Conflicts of laws are the necessary result of the division of judicial business. There are too many legal actions arising in localities too diffused to be tried in a single court or system of courts; consequently, litigation has to be distributed, and a highly complex body of jurisdictional regulations has been evolved to control the distribution. Once admit the multiplicity of courts, and diversities of law appear. Not only does the procedure in particular courts respond in some degree to the local traditions of the bar and to the specialized needs of the communities served, but indigenous precedents and practices establish themselves, which exercise an inevitable, if subtle, effect upon the conceptions of substantive law locally applied in judicial decision as well as in legislation. In an area so great and populous as the United States, this natural variety in both the administration of justice and formal legislation possesses sinister possibilities, which are, however, largely obviated by a common type of legal training, by a common body of legal doctrine, by the example of the federal courts and the state appellate courts, and by the numerous agencies which promote the interpenetration of legal ideas and practices. But to attain complete standardization appears neither feasible nor desirable. The fact that there will always be a measure of local independence in the development of legal institutions, even in a highly centralized, bureaucratic state, lies at the basis of the conception of judicial jurisdiction.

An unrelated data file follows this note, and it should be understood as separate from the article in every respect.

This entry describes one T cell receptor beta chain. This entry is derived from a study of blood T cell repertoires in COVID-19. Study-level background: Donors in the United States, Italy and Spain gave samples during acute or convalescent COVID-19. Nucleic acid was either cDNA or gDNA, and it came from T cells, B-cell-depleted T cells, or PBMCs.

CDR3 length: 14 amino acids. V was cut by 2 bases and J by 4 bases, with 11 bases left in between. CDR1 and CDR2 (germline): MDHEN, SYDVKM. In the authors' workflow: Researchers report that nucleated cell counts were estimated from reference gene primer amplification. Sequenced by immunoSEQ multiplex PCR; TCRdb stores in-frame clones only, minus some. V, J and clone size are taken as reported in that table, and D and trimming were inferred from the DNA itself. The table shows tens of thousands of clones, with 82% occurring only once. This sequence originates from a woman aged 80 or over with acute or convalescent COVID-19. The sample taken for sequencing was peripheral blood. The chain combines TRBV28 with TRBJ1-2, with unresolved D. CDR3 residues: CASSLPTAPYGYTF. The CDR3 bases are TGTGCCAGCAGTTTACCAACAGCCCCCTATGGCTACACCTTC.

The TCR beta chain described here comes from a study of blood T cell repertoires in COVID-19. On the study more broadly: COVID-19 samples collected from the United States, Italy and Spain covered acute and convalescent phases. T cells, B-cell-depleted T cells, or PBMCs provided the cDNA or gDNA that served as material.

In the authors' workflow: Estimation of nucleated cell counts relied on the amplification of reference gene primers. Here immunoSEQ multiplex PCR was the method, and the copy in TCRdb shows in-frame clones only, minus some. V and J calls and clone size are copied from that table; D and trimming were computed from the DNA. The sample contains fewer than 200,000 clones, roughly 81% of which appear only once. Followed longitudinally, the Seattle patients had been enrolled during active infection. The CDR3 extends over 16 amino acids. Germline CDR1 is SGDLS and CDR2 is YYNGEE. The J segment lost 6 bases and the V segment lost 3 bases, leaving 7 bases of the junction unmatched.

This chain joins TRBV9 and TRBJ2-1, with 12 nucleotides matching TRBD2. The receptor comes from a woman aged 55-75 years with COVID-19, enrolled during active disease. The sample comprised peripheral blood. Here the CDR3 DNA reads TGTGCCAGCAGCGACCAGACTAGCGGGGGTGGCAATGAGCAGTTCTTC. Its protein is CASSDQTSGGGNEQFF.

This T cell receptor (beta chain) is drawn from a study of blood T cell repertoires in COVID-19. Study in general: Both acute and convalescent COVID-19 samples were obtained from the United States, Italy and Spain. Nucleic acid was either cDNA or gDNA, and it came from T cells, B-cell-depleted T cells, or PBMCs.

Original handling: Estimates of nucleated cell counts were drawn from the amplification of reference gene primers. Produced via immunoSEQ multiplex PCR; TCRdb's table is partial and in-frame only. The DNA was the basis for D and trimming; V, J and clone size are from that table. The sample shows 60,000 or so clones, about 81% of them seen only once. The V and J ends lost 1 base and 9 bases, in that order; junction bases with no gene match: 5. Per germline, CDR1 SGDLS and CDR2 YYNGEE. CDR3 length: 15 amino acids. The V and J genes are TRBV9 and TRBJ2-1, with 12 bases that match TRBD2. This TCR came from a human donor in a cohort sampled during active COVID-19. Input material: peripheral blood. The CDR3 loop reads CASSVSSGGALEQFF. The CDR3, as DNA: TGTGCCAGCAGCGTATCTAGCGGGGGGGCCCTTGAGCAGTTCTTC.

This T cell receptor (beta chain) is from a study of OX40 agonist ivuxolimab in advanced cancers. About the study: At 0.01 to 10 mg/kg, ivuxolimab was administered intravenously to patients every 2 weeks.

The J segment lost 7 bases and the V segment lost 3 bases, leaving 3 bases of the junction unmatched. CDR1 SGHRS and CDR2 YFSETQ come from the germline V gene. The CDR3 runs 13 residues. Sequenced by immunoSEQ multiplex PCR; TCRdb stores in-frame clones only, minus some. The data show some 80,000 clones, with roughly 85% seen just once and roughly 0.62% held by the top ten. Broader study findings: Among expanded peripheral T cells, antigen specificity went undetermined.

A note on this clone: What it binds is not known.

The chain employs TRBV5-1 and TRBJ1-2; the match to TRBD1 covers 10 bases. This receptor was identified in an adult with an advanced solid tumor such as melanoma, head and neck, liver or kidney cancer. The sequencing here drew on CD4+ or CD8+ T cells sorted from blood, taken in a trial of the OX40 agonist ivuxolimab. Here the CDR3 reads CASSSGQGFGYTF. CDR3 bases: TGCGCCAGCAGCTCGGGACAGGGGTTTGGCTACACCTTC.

Hessel E. Yntema,
THE ENFORCEMENT OF FOREIGN JUDGMENTS IN ANGLO-AMERICAN LAW,
Mich. L. Rev.
Available at: https://repository.law.umich.edu/mlr/vol33/iss8/2